| 3 MINUTE READ
To PO or Not to PO . . . that is the Question
They may be a hassle, but purchase orders save countless mistakes and unnecessary costs.
In every business I’ve been involved, it’s been an issue: which transactions with suppliers and customers require a purchase order, and which ones do not?
POs serve a valuable purpose. They ensure proper approvals have been secured before a purchasing decision is made. They establish payment terms, product specs, due dates and ship-to locations.
But, they are also a hassle. When I want to order something, I need to chase down the right approval and request the PO from a buyer who will inevitably ask tough questions about price, who else I should have quote it, how many quotes I procured, whether there are any volume discounts, and so on. Who needs that distraction?
So the question of whether to insist on a PO is a tricky one. Fear not. Let’s answer this question by contemplating scenarios in which it comes up.
Scenario 1: The “Life and Death” Emergency
In my first company, we considered instituting a “PO required” rule and pandemonium soon followed. The counter argument was that often times we have to arrange “emergency service” from a supplier and getting a PO is impractical. “Can I be exempt from the requirement?” pleaded our head of technical services. Response: No.
Logic: I compromised with this individual and we agreed that if he had an emergency so urgent that he could not wait for a buyer to issue a PO, he was to call me and request an exemption. My phone never rang.
Scenario 2: Get the Revenue Now
In this situation, the customer has agreed to take delivery of the order immediately and the sales representative is emphatic that the customer will issue the PO as soon as possible. The rep would love to get the order out yet this month, ensuring the commissions show up on his next check. “Can we at least get the order started?” he asks. Response: No.
Logic: For reasons I don’t understand, saying yes and starting the order almost guarantees the customer will change her mind, or that what we thought she was going to order and what she actually wanted were two different things. If something changes after we start but before we get the PO, who gets stuck with the inventory? We do.
Scenario 3: The “Use My Name”
This technique works well if we are trying to secure a table at a restaurant and a friend knows the maître d’, so why not try it when ordering manufactured product? In this situation, when asked for a PO number the customer responds with “Just use my name.” So the customer service rep asks, “The customer said to use his name as the PO number. Can we ship?”Response: No.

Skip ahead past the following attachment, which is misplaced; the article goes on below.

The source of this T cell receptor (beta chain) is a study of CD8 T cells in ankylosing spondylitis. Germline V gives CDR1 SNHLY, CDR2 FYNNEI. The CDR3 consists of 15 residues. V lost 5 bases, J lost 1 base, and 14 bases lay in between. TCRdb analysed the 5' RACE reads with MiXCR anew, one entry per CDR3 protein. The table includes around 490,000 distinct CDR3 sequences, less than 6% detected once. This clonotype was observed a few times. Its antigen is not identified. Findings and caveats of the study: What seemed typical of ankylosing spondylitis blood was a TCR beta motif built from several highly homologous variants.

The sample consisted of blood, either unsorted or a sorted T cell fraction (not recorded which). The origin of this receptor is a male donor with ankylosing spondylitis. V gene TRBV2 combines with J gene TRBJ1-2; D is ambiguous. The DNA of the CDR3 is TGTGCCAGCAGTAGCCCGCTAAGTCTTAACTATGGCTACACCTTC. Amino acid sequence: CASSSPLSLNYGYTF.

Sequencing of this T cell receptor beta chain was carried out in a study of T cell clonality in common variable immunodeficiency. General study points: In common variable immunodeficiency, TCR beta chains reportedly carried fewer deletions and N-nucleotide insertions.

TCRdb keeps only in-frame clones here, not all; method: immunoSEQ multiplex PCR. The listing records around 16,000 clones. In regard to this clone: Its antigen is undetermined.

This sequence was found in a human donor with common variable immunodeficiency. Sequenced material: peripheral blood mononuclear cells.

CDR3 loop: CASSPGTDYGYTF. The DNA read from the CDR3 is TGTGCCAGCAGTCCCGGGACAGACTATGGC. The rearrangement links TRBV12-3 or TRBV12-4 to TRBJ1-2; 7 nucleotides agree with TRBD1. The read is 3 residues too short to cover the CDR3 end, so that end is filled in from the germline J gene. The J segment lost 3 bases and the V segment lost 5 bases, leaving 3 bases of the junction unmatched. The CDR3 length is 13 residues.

Logic: Fast forward 45 days. Our accounts receivable department calls the accounts payable department of the customer and inquires about collection. The customer asks for a PO number to match up with the invoice. We respond, “The PO number is Jerry.” “Who?”
Scenario 4: The Line Down
The sales person rushes into the office and shares the crisis. Customer X has an emergency and we must fill the order or his line will go down. His purchasing department needs a few days to process the PO, but if we don’t ship today the line-down will be on us. “We can’t have that, can we ship without the PO?”Response: No.
Logic: Trust me, if his line is really going down, the customer will find a way to issue the PO.
There are other scenarios, but by now the point should be clear. Look, I am a customer advocate to a fault. My default answer when it comes to anything the customer wants is an affirmative one. But I have lived first-hand the nightmare that ensues when we don’t insist on POs for what we sell and what we purchase. We risk shipping the wrong product, to the wrong facility, on the wrong date, and charging the wrong price, all of which make the customer’s problem worse. The customer changes his mind (his prerogative) and we end up with obsolete inventory which means we will be that much more expensive to do business with in the future. We end up with receivables that take months and waste work hours to collect. We think we know what we are buying from a supplier, but one of us misunderstands and the wrong part arrives or the wrong work gets done.
Are POs a hassle? Yes. But they sure save a lot of trouble.
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